Companies have a responsibility to their shareholders, but they also have a responsibility to the societies that grant them the right to operate. And they can fulfill both responsibilities profitably. There is no evidence for Simon’s assertion that a commitment to social or environmental values is undermining US companies’ competitiveness. In fact, recent evidence suggests the opposite: social and environmental responsibility can be a source of long-term competitive advantage.

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  1. CommentedJohn Shin

    The most ardent follower of the "win at any cost" dogma is Samsung which actually serves the family who owns just one percent of the company.

  2. CommentedNathan Coppedge

    Flawlessly argued, up to a point. I agree, because I feel that the 'new factors' are the techne or technology of future businesses. They have to 'speak the lingo' and the new social media and environmentalist interests are the nature of the service. If nothing else, speaking the language would help these potential innovators to connect with like-minded people who have been fed the same dialectic. There is probably a hidden exception which goes Simon's way, but whether it is an achievable end for everyone is another matter. It seems to me that what Simon is appealing to is an ineffable 'right stuff', which he feels is not equatable inherently with the new mentality. He is undercutting the 'loaded plate' to appeal to the most ambitious individuals.

    As I see, the author of this article has turned it on it's head, which is not such a bad thing to do. Social media and environmentalism could just as easily be the right stuff, and it is afterall more likely that this approach is closer to the minds of the new generations.

    What is the business mentality of the future? I suspect it is growing more scarce and more prolific, and more and more depending on apparatuses of social dictation and government resourcefulness to be realized. I really hope some of the future innovators are not flying by the seat of their pants one way or the other.

  3. CommentedZsolt Hermann

    Thank you for the interesting and informational review article. It is a very complicated issue, and although the example is from the business world, this paradox applies at all levels of our lives. The "Friedman-Simons view" is not evil as many people would paint it, actually that is the only honest view. This view looking at the world through ruthless competition, and sole focus on self-profit is the direct representation of our inherently self-centred, egoistic, greedy human nature. We are all operated by the same nature and how strong this inherent "hunger", "desire to receive for the self" is determines our place in the pyramid of humanity. And up to this point it seemed this inherent nature drove us through our development, expanding, conquering, amassing fortunes. We would not be asking these questions today if humanity did not evolve into a global, integral system where each and every one of us became interconnected and interdependent. In this new integral system the previous attitude, "operating software" suddenly makes us behave like cancer in a single body, our previously successful system has become self-destructive. This is what the deepening, seemingly unsolvable crisis represents. Thus I fully agree with the fourth point of reasoning in the article: "...Fourth, every company both depends on and affects the societies in which it functions. The larger and more global the company, the larger and more global are its societal effects..." The question is how can we motivate people to take on this notion not only in theory, not only in order to adjust to make more profit, simply exploiting the system in a more cunning, modern way as most leading companies like Apple do today, but in order to truly build a completely new, mutually complementing and equal system, where benefiting, sustaining the community, the environment is primary, and profit is secondary? This is only possible by explaining, teaching people both in theory, and more importantly in practice that in our new, global and integral human system, mutual cooperation, mutual responsibility instead of ruthless competition and exploiting for more profit is the only way each of us can prosper, or even survive. We have all the data, scientific studies, and through the crisis the real life experience to start changing people's attitude and our socio-economic system in a way that we adapt to our new circumstances. Such an adaptation would open up possibilities and prosperity in a way we did not even dream about before, simply as mutual, collective cooperation can propel us to unprecedented quality of life above our present subjective, isolated, fragmented, competitive existence.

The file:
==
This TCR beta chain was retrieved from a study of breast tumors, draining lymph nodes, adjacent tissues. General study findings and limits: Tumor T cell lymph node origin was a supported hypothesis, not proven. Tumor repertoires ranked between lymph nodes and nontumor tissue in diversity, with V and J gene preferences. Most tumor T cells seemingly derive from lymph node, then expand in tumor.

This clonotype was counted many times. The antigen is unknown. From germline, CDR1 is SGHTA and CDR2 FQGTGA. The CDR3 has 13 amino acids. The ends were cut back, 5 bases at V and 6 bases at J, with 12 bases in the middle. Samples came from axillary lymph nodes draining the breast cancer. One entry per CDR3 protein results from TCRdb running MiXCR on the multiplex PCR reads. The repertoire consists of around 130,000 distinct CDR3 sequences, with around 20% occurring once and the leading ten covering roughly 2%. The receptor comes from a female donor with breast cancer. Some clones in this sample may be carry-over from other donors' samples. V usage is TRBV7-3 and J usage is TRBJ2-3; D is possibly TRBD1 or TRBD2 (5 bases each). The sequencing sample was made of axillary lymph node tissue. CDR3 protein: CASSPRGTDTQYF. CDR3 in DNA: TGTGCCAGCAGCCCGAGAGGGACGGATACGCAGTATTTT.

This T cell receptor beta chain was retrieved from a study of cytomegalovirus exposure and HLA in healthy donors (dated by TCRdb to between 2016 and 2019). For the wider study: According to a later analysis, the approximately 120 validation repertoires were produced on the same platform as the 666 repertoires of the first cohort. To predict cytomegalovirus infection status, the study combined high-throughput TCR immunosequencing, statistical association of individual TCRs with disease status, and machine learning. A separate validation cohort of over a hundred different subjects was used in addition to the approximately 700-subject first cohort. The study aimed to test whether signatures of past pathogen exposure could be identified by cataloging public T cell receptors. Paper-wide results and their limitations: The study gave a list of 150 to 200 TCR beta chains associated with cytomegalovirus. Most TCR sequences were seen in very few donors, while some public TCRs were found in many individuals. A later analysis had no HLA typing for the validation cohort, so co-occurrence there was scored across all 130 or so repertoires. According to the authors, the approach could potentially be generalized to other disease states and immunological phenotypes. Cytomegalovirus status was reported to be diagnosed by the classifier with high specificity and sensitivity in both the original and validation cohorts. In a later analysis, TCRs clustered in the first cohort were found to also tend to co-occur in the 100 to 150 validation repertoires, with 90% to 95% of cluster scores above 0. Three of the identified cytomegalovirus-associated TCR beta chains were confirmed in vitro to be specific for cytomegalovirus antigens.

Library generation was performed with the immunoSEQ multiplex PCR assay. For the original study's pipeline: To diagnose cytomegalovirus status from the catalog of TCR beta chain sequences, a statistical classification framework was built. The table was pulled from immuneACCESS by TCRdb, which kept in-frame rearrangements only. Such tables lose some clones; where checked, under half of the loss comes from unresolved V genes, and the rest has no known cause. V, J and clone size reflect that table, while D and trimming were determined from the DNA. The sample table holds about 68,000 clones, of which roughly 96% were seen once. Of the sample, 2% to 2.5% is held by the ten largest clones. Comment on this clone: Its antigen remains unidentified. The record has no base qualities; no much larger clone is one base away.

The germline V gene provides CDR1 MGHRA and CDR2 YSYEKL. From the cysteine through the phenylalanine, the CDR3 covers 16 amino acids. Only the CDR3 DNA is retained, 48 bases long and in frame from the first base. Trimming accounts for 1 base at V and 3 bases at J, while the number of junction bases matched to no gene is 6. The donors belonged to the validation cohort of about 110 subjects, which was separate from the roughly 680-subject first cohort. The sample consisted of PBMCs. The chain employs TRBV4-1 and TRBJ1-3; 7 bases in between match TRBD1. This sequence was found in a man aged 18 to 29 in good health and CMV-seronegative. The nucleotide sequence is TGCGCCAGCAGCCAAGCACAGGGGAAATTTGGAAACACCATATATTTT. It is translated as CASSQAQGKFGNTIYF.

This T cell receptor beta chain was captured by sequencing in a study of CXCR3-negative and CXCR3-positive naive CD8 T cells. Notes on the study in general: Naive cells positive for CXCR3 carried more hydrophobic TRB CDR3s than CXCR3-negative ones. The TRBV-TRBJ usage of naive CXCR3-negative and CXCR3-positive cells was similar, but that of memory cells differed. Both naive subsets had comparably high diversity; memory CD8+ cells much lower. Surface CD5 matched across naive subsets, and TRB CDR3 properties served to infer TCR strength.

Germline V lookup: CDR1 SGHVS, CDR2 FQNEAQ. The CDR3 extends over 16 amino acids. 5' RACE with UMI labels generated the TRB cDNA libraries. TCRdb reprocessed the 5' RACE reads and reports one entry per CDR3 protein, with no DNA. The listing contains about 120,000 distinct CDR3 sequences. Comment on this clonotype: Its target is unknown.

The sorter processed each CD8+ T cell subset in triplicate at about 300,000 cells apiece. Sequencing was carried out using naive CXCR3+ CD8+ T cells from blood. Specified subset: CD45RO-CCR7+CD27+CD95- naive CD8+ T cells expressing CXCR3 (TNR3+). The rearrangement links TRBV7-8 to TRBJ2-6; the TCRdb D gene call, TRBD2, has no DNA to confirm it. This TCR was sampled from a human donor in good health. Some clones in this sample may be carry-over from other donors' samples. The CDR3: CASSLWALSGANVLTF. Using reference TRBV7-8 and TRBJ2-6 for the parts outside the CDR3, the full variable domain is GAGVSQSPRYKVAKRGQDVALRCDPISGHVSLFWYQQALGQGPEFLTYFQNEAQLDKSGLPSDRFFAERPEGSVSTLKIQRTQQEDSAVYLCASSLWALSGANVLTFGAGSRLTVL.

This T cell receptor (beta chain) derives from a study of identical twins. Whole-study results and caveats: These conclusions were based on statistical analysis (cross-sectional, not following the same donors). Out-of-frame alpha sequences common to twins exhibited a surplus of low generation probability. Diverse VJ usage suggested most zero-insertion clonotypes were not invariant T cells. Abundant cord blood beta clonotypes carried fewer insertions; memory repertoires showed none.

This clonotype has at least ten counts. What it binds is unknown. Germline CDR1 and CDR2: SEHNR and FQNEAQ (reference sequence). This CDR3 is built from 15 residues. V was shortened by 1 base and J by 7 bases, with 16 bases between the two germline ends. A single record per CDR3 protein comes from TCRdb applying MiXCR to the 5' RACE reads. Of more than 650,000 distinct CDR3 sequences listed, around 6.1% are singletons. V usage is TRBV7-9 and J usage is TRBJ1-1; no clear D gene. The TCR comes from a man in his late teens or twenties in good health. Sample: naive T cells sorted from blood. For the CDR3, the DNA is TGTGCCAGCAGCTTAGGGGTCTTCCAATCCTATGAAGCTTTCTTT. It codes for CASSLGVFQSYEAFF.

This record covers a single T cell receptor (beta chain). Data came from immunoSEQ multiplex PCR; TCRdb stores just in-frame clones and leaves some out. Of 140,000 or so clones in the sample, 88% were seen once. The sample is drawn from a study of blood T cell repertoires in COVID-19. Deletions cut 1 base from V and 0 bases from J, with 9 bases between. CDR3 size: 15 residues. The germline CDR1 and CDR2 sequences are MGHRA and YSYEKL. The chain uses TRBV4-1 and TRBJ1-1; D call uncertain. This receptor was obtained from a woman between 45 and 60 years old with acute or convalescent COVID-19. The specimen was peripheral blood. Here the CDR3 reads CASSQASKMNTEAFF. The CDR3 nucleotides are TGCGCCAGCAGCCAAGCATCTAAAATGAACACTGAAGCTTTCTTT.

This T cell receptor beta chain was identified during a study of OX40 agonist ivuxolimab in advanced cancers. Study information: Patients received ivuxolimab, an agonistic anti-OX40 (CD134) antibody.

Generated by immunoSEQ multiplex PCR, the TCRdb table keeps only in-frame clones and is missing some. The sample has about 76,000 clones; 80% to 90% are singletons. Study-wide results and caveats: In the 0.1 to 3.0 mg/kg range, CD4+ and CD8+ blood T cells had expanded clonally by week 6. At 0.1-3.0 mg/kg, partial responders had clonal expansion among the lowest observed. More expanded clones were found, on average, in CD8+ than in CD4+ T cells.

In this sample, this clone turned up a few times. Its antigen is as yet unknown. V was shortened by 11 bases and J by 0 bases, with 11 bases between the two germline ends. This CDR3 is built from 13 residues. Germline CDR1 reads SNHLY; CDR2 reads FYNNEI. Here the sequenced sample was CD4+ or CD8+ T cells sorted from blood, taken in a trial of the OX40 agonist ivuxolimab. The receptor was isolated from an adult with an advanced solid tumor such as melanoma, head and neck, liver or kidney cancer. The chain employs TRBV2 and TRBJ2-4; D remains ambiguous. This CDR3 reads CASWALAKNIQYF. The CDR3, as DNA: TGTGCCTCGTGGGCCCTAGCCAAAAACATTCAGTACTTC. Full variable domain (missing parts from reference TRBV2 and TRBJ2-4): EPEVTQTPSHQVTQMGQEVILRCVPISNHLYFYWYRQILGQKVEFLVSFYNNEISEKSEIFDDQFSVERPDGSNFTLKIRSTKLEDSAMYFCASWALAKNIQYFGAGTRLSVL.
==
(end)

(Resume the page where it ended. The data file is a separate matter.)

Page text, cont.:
4. CommentedProcyon Mukherjee

    The social costs of running a business (externalities included) are seldom borne by those who profit from it and sustainability is just one of the instruments, it isn't all that could make a world of difference to the new business paradigm that Laura Tyson is suggesting. It reminds one of the example of the sharing of the cake, as in the Theory of Justice, where what justice ('veiled ignorance') would demand, the rules of business from its infinite world of negation turn down, by its mere will; more power will prevail. That which augments power, over everything else, is what matters, at the end. Some call it competitive advantage.